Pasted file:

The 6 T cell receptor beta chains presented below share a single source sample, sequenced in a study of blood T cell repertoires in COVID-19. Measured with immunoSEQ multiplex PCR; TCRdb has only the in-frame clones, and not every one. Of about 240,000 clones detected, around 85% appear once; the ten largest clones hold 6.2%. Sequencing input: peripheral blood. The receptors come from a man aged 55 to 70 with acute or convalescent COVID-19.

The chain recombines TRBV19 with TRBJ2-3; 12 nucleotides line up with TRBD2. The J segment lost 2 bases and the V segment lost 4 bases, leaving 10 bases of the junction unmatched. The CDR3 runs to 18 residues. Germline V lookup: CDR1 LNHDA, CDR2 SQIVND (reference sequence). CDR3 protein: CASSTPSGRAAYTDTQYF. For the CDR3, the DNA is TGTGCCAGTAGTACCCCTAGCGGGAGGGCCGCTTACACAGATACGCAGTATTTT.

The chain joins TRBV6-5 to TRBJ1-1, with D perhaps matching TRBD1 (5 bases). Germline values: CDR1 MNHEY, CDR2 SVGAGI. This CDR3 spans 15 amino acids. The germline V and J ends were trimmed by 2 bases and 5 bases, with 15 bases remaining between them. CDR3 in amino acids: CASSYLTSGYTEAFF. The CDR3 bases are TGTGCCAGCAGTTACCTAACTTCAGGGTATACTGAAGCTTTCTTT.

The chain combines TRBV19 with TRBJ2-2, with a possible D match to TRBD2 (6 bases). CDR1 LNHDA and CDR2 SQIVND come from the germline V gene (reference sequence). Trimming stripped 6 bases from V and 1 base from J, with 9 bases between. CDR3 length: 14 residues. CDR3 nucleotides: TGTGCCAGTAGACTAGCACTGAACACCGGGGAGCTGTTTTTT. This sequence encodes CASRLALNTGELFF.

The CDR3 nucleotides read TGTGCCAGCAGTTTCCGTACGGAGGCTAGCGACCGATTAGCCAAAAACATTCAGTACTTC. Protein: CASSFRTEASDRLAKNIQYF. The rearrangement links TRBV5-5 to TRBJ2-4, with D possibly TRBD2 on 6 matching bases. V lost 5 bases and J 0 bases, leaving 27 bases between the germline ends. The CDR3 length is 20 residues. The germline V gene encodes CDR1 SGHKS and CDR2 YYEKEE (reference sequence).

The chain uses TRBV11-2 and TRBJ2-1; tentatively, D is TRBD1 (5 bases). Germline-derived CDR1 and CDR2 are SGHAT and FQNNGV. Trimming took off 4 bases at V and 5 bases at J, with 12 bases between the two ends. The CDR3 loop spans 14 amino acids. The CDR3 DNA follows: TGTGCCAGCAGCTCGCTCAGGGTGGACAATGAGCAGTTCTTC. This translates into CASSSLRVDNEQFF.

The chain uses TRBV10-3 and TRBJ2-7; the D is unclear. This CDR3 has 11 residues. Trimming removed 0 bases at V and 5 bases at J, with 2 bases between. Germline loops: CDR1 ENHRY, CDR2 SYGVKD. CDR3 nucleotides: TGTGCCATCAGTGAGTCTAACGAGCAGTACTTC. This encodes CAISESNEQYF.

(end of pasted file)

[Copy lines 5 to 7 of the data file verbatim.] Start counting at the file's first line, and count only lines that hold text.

The CDR3 nucleotides read TGTGCCAGCAGTTTCCGTACGGAGGCTAGCGACCGATTAGCCAAAAACATTCAGTACTTC. Protein: CASSFRTEASDRLAKNIQYF. The rearrangement links TRBV5-5 to TRBJ2-4, with D possibly TRBD2 on 6 matching bases. V lost 5 bases and J 0 bases, leaving 27 bases between the germline ends. The CDR3 length is 20 residues. The germline V gene encodes CDR1 SGHKS and CDR2 YYEKEE (reference sequence).

The chain uses TRBV11-2 and TRBJ2-1; tentatively, D is TRBD1 (5 bases). Germline-derived CDR1 and CDR2 are SGHAT and FQNNGV. Trimming took off 4 bases at V and 5 bases at J, with 12 bases between the two ends. The CDR3 loop spans 14 amino acids. The CDR3 DNA follows: TGTGCCAGCAGCTCGCTCAGGGTGGACAATGAGCAGTTCTTC. This translates into CASSSLRVDNEQFF.

The chain uses TRBV10-3 and TRBJ2-7; the D is unclear. This CDR3 has 11 residues. Trimming removed 0 bases at V and 5 bases at J, with 2 bases between. Germline loops: CDR1 ENHRY, CDR2 SYGVKD. CDR3 nucleotides: TGTGCCATCAGTGAGTCTAACGAGCAGTACTTC. This encodes CAISESNEQYF.